Training a puppy to love being in a crate is another way to help with alone training. If the puppy feels safe and comfortable in her crate with her special chews and toys, you can safely leave the puppy unsupervised for appropriate lengths of time.
Teaching a puppy where it is and is not appropriate to go potty can be a big challenge. But it doesn’t have to be hard. Using a crate, a larger enclosed area, periods of close supervision and fabulous food rewards will have your puppy potty trained in a matter of days.
The most important thing you can do is prevent any potty accidents. If your puppy never has the experience of relieving himself inside, he’ll learn very quickly that outside is the only appropriate place. And remember never to punish your puppy for an accident. He is a baby, and it was your responsibility to make sure he wasn’t left unsupervised without a legal potty place. Punishment won’t teach your puppy that it’s not okay to go potty in the house. It will teach him it’s not okay to go potty where you can find it.
For more tips, take a look at this video.
Your puppy needs healthcare and vaccinations at recommended times to protect him from deadly diseases like parvo, parainfluenza, distemper and rabies. Taking your puppy to public places where unvaccinated dog may have gone potty is very dangerous until after their third set of DHPP shots (usually give at 16 weeks.) It’s important to note that you should start your puppy at an approved puppy play or class after their first set of DHPP shots. Socialization in puppy play or class is vitally important, and the risk of infection from an organized puppy class or play group is very small since all the puppies are vaccinated.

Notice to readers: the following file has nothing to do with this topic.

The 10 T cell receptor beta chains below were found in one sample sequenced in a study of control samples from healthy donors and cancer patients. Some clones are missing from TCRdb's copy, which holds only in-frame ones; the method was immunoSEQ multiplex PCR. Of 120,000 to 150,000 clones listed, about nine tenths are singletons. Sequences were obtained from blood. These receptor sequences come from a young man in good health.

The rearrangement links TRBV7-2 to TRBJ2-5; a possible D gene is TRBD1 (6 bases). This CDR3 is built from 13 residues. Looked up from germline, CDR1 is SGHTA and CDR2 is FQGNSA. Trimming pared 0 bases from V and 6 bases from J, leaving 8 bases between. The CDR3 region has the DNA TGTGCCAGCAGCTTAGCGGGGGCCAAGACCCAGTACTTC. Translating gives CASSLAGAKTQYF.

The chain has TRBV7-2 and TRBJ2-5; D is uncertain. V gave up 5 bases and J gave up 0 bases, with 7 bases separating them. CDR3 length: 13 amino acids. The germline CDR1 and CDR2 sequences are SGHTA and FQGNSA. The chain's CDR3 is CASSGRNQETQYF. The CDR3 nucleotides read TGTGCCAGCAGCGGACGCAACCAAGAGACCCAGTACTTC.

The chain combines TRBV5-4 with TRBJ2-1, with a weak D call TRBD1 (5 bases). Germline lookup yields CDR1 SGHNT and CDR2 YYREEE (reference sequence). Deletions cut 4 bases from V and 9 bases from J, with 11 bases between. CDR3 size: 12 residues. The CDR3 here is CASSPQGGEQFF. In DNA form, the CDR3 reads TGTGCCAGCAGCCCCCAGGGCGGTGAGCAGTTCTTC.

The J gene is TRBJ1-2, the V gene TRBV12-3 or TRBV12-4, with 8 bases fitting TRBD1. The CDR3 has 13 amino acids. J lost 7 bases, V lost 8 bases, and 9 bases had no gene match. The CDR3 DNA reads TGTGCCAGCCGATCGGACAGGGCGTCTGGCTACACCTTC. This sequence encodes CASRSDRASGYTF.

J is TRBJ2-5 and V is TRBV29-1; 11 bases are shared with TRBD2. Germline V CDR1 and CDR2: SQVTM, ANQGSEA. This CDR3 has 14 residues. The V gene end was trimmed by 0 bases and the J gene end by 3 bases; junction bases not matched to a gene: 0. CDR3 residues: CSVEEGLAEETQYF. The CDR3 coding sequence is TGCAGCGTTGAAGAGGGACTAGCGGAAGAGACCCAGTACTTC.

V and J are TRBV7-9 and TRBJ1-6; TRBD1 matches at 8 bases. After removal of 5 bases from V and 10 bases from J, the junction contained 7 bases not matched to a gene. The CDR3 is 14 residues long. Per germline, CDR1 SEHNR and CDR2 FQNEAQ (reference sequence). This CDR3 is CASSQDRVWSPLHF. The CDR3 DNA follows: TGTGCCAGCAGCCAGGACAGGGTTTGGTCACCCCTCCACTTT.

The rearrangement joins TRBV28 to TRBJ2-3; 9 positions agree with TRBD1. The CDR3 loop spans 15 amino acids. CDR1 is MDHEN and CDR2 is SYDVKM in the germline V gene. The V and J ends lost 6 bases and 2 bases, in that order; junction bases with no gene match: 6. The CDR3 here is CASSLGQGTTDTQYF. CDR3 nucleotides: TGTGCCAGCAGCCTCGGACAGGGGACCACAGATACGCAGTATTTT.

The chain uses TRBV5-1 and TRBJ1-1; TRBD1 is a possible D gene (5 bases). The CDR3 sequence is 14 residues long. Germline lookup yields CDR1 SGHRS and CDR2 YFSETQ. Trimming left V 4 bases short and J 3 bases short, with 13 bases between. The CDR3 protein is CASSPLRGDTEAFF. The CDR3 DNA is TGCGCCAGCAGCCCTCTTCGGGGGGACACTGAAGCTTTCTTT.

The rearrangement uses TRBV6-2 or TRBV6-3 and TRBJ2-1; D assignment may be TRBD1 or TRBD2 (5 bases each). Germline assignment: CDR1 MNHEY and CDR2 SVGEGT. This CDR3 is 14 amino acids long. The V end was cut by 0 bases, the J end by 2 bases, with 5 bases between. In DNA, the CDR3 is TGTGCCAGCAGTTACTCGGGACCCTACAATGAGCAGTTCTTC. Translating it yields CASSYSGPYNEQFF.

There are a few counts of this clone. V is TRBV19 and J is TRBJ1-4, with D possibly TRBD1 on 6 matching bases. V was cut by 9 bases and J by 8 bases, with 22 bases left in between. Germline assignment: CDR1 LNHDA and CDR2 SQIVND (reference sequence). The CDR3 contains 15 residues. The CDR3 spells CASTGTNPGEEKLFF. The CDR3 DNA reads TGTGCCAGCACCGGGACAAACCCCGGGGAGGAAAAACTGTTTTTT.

Puppies explore the world with their mouths and will chew on anything they can, such as electrical cords and plants. Some puppies will swallow non-food items. You will need to supervise your puppy, provide safe chew toys, and be sure there is nothing your puppy can get into that could hurt him. If your puppy chews on something you don’t want him to, trade him for something appropriate to teach him what is his.